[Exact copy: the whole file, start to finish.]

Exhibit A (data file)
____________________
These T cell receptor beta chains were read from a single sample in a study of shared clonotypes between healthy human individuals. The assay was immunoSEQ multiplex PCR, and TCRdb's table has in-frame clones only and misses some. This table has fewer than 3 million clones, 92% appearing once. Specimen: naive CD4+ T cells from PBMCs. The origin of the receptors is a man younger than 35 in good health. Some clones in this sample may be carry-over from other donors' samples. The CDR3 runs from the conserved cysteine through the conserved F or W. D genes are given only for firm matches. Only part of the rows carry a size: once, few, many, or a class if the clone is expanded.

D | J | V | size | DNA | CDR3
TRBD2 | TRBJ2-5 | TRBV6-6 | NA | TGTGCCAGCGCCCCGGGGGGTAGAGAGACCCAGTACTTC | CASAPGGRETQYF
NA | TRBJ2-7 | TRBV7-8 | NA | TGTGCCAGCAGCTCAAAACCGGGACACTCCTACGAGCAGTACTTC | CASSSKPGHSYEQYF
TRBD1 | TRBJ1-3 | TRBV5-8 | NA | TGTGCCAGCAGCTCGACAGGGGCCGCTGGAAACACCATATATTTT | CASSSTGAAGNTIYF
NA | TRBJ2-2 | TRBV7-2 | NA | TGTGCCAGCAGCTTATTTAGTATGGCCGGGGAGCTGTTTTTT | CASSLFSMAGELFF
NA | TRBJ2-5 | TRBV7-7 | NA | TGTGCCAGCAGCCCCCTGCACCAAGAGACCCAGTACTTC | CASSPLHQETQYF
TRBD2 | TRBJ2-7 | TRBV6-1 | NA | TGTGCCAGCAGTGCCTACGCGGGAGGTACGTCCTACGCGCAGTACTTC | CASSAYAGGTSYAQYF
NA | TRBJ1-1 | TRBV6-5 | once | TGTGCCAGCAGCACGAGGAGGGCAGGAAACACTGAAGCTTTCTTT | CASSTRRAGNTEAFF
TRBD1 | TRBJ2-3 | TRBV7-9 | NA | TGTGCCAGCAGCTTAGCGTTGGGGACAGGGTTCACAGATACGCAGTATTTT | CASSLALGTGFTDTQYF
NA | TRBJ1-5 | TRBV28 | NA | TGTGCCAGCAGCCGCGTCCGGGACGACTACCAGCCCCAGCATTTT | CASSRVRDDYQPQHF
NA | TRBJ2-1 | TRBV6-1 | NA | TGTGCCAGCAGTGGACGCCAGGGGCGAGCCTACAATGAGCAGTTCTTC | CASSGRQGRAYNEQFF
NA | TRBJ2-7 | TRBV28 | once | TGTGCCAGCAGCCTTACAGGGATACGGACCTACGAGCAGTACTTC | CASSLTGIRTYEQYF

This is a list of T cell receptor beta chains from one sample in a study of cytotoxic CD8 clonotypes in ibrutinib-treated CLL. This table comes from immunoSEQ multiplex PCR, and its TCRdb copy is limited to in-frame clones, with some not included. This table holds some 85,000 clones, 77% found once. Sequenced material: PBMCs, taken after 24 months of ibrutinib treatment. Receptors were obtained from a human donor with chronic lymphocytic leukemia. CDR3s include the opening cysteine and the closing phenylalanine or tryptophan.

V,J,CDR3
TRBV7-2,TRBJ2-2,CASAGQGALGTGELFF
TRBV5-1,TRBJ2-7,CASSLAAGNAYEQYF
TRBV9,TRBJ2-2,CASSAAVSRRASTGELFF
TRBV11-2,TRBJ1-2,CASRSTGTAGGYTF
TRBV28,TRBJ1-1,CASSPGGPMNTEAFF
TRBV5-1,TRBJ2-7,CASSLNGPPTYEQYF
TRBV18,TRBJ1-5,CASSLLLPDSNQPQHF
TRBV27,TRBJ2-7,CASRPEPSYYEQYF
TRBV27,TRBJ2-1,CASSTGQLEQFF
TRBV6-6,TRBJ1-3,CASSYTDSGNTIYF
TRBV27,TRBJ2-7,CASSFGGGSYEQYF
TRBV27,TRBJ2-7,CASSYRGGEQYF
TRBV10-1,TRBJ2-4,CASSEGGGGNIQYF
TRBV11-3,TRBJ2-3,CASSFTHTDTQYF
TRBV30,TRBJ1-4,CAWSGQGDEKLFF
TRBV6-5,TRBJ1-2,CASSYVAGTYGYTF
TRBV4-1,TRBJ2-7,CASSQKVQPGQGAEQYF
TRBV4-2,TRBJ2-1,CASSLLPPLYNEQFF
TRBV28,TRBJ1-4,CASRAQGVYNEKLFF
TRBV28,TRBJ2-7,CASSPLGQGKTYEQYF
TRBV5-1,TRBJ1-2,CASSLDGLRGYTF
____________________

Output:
These T cell receptor beta chains were read from a single sample in a study of shared clonotypes between healthy human individuals. The assay was immunoSEQ multiplex PCR, and TCRdb's table has in-frame clones only and misses some. This table has fewer than 3 million clones, 92% appearing once. Specimen: naive CD4+ T cells from PBMCs. The origin of the receptors is a man younger than 35 in good health. Some clones in this sample may be carry-over from other donors' samples. The CDR3 runs from the conserved cysteine through the conserved F or W. D genes are given only for firm matches. Only part of the rows carry a size: once, few, many, or a class if the clone is expanded.

D | J | V | size | DNA | CDR3
TRBD2 | TRBJ2-5 | TRBV6-6 | NA | TGTGCCAGCGCCCCGGGGGGTAGAGAGACCCAGTACTTC | CASAPGGRETQYF
NA | TRBJ2-7 | TRBV7-8 | NA | TGTGCCAGCAGCTCAAAACCGGGACACTCCTACGAGCAGTACTTC | CASSSKPGHSYEQYF
TRBD1 | TRBJ1-3 | TRBV5-8 | NA | TGTGCCAGCAGCTCGACAGGGGCCGCTGGAAACACCATATATTTT | CASSSTGAAGNTIYF
NA | TRBJ2-2 | TRBV7-2 | NA | TGTGCCAGCAGCTTATTTAGTATGGCCGGGGAGCTGTTTTTT | CASSLFSMAGELFF
NA | TRBJ2-5 | TRBV7-7 | NA | TGTGCCAGCAGCCCCCTGCACCAAGAGACCCAGTACTTC | CASSPLHQETQYF
TRBD2 | TRBJ2-7 | TRBV6-1 | NA | TGTGCCAGCAGTGCCTACGCGGGAGGTACGTCCTACGCGCAGTACTTC | CASSAYAGGTSYAQYF
NA | TRBJ1-1 | TRBV6-5 | once | TGTGCCAGCAGCACGAGGAGGGCAGGAAACACTGAAGCTTTCTTT | CASSTRRAGNTEAFF
TRBD1 | TRBJ2-3 | TRBV7-9 | NA | TGTGCCAGCAGCTTAGCGTTGGGGACAGGGTTCACAGATACGCAGTATTTT | CASSLALGTGFTDTQYF
NA | TRBJ1-5 | TRBV28 | NA | TGTGCCAGCAGCCGCGTCCGGGACGACTACCAGCCCCAGCATTTT | CASSRVRDDYQPQHF
NA | TRBJ2-1 | TRBV6-1 | NA | TGTGCCAGCAGTGGACGCCAGGGGCGAGCCTACAATGAGCAGTTCTTC | CASSGRQGRAYNEQFF
NA | TRBJ2-7 | TRBV28 | once | TGTGCCAGCAGCCTTACAGGGATACGGACCTACGAGCAGTACTTC | CASSLTGIRTYEQYF

This is a list of T cell receptor beta chains from one sample in a study of cytotoxic CD8 clonotypes in ibrutinib-treated CLL. This table comes from immunoSEQ multiplex PCR, and its TCRdb copy is limited to in-frame clones, with some not included. This table holds some 85,000 clones, 77% found once. Sequenced material: PBMCs, taken after 24 months of ibrutinib treatment. Receptors were obtained from a human donor with chronic lymphocytic leukemia. CDR3s include the opening cysteine and the closing phenylalanine or tryptophan.

V,J,CDR3
TRBV7-2,TRBJ2-2,CASAGQGALGTGELFF
TRBV5-1,TRBJ2-7,CASSLAAGNAYEQYF
TRBV9,TRBJ2-2,CASSAAVSRRASTGELFF
TRBV11-2,TRBJ1-2,CASRSTGTAGGYTF
TRBV28,TRBJ1-1,CASSPGGPMNTEAFF
TRBV5-1,TRBJ2-7,CASSLNGPPTYEQYF
TRBV18,TRBJ1-5,CASSLLLPDSNQPQHF
TRBV27,TRBJ2-7,CASRPEPSYYEQYF
TRBV27,TRBJ2-1,CASSTGQLEQFF
TRBV6-6,TRBJ1-3,CASSYTDSGNTIYF
TRBV27,TRBJ2-7,CASSFGGGSYEQYF
TRBV27,TRBJ2-7,CASSYRGGEQYF
TRBV10-1,TRBJ2-4,CASSEGGGGNIQYF
TRBV11-3,TRBJ2-3,CASSFTHTDTQYF
TRBV30,TRBJ1-4,CAWSGQGDEKLFF
TRBV6-5,TRBJ1-2,CASSYVAGTYGYTF
TRBV4-1,TRBJ2-7,CASSQKVQPGQGAEQYF
TRBV4-2,TRBJ2-1,CASSLLPPLYNEQFF
TRBV28,TRBJ1-4,CASRAQGVYNEKLFF
TRBV28,TRBJ2-7,CASSPLGQGKTYEQYF
TRBV5-1,TRBJ1-2,CASSLDGLRGYTF